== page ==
Mac Miller is Delusional Thomas

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Delusional Thomas

It would have been easy to swear off Mac Miller as a cornball white Midwesterner that makes rap for tween girls after Blue Slide Park. He existed in this quixotic purgatory of an independent rapper who sold 145,000 copies in his first week, but was largely considered an outsider lacking outsider perspective. It led to comparisons of “if the cast of Glee made a rap album” and extra from Eminem's performance of “The Real Slim Shady” at the 2000 VMAs. He was essentially a rap critic's punching bag in 2011.

Mac Miller never lashed out though or if he did no one was listening. He'd been written off critically and remained relevant where it mattered, through tours and sales. It makes the output in 2013 all the more curious, since Mac Miller is damn-near sabotaging his fame to be respected in circles that once shunned his music. Watching Movies With The Sound Off was a claustrophobic head trip, reflective of his alleged promethazine and codiene addiction, in which even the popier moments weren't bubblegum, but poppy as an illicit substance. He's been numbing his vocals in warps and distortions ever since he found the company of Flying Lotus and Earl Sweatshirt. Mac and Earl took their affinity for pitch-shifted vocals to its limits with “Guild” off Earl's Doris, almost challenging listeners to accept its molasses drip.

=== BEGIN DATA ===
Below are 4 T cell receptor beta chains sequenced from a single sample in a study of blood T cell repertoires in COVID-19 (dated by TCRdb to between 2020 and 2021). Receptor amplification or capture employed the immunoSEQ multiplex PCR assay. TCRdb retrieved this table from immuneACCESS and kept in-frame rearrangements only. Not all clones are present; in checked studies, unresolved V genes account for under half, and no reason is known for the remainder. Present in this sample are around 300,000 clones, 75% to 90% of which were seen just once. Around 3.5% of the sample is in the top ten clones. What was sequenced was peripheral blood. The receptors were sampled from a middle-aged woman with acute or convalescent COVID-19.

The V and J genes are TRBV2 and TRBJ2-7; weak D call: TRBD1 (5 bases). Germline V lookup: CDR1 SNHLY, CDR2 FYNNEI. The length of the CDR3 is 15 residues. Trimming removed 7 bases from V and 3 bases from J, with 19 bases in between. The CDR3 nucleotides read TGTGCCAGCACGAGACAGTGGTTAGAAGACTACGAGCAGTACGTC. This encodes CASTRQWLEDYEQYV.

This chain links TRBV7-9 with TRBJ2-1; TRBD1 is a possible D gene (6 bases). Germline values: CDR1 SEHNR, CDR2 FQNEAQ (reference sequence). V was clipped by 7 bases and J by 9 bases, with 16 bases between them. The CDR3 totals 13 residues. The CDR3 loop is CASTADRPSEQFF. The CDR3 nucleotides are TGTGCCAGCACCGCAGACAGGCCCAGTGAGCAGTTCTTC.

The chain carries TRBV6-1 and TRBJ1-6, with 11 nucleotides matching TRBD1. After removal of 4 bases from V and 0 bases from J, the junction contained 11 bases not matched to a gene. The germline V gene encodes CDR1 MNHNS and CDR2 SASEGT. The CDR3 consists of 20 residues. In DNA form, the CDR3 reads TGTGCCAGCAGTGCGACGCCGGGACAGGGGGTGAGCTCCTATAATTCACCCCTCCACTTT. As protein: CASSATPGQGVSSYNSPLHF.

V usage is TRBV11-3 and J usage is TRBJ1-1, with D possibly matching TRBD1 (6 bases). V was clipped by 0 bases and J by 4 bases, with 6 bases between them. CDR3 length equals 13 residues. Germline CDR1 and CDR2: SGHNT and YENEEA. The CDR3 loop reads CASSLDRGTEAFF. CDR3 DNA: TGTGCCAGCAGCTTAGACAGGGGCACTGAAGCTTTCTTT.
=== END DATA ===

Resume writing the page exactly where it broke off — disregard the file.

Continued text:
Last week Miller introduced an alter-ego to his discography, putting out a free mixtape under the moniker Delusional Thomas. It's an extension of the persona Mac has delved into throughout the year; witty, yet nonsensical bars that express a Quasimoto-esque disregard for laws and inhibition. Delusional Thomas is like the miniture, high-pitched devil on Miller's shoulder, encouraging him towards a darkside. Fit for the the witching season, the mixtape is loaded with self-destructive impulses set to ominous production that lets in no daylight.

Download the Delusional Thomas mixtape at AudioMack.